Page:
Martyn assumes me that Paula Yates' "These Boots Are Made For Walking" is an improvement on Nancy Sinatra, and stresses that "fond memories" often mask how "appalling" some of those Sixties originals were.

"You've got to bear in mind that a lot of the people who'll hopefully buy this record won't even have heard of some of the tracks. But we're old bastards; it's part of our youth: we know about these things."

Some of Martyn's first musical memories may be of Paul Jones singing direct and soulful on Manfred Mann's early R&B and pop material. To their credit BEF get Jones to sound like that on R. Dean Taylor's "There's A Ghost In My House", a far cry from his current laboured work with The Blues Band. Mind, Jones is no stranger to versions: lan Craig Marsh and Martyn remember his kitsch crooning of "Pretty Vacant" several years ago.

Won't some parts of "Music Of Quality And Distinction" be seen as kitsch, even pieces of camp -- Bernie Nolan doing The Supremes "You Keep Me Hanging On", for example.

"I think that's a very elitist viewpoint. If The Nolans do a good song and it's produced well, I don't think it should be worth any less than what, say, Haircut 100 do. You've got to break down these barriers of ignorance: that's what this album's about -- as well as an experiment in pop music. Quite frankly, Bernie has a very good voice... like a young Michael Jackson; and of all the vocalists we used she was the most professional in terms of the number of takes and the technical side."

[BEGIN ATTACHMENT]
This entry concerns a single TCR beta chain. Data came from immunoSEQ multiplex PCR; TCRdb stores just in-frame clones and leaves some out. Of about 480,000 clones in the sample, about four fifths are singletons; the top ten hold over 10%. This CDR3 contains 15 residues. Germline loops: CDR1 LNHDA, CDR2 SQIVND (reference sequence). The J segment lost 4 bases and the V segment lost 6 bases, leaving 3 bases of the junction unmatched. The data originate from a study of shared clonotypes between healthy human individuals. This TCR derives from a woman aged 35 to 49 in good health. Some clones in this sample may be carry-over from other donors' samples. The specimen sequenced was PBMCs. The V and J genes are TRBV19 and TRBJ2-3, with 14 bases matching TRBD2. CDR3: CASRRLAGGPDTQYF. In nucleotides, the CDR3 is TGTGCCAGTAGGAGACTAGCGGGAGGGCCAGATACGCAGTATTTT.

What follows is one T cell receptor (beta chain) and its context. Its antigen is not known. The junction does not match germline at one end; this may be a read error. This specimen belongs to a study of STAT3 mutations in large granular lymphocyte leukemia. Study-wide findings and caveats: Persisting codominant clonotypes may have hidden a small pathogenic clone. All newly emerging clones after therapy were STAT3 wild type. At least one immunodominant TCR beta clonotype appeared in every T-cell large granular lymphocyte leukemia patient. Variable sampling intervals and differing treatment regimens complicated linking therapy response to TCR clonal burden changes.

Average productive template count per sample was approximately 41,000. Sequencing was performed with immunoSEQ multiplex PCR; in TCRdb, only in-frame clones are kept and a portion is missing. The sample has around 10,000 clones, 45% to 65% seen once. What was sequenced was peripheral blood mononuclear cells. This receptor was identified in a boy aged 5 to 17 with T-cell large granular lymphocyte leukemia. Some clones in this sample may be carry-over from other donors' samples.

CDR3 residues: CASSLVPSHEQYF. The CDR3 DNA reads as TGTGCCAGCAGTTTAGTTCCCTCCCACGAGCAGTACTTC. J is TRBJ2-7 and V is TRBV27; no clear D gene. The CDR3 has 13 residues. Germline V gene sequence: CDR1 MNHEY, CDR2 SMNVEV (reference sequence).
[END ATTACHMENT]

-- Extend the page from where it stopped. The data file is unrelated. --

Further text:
As Martyn tells me this and plays me the near enough completed tapes for the album at Virgin HQ, he has yet to experience Tina Turner in the studio. She's flying in specially the-following day to put the vocal on "Ball Of Confusion". James Brown had been set to do that one and BEF had been on the point of going.over to Atlanta to record there. But Brown started to demand "absolutely ridiculous royalties", as lan puts it, and the deal was called off. Negotiations and contracts surrounding the album have proved nightmarish with all the artists being on different labels, and the problem of what can and can't be released as a Single still hasn't been fully resolved. However, Martyn envisages a stream of 45s ("It's not like overkill with all the different vocalists") and the first of them will be Sandie Shaw's stunning rendition of "Anyone Who Had A Heart"

With all the personnel -on "Quality And Distinction" and the various organizational and musical complexities which-have gone into its making, it must have been quite an expensive album to do.

Martyn: "No, about half as much as 'Dare'."


Ah, "Dare". The constant reference point for lan and Martyn as ex-members of the old Human League {who weren't averse to the odd cover version, witness their adventure with Gary Glitter's "Rock'N'Roll" and later a Gordon's gin jingle) is the new Human League. It's unavoidable: they share the same record label, Virgin, and the League's manager Bob Last is a director and shareholder in BEF as well as its business adviser.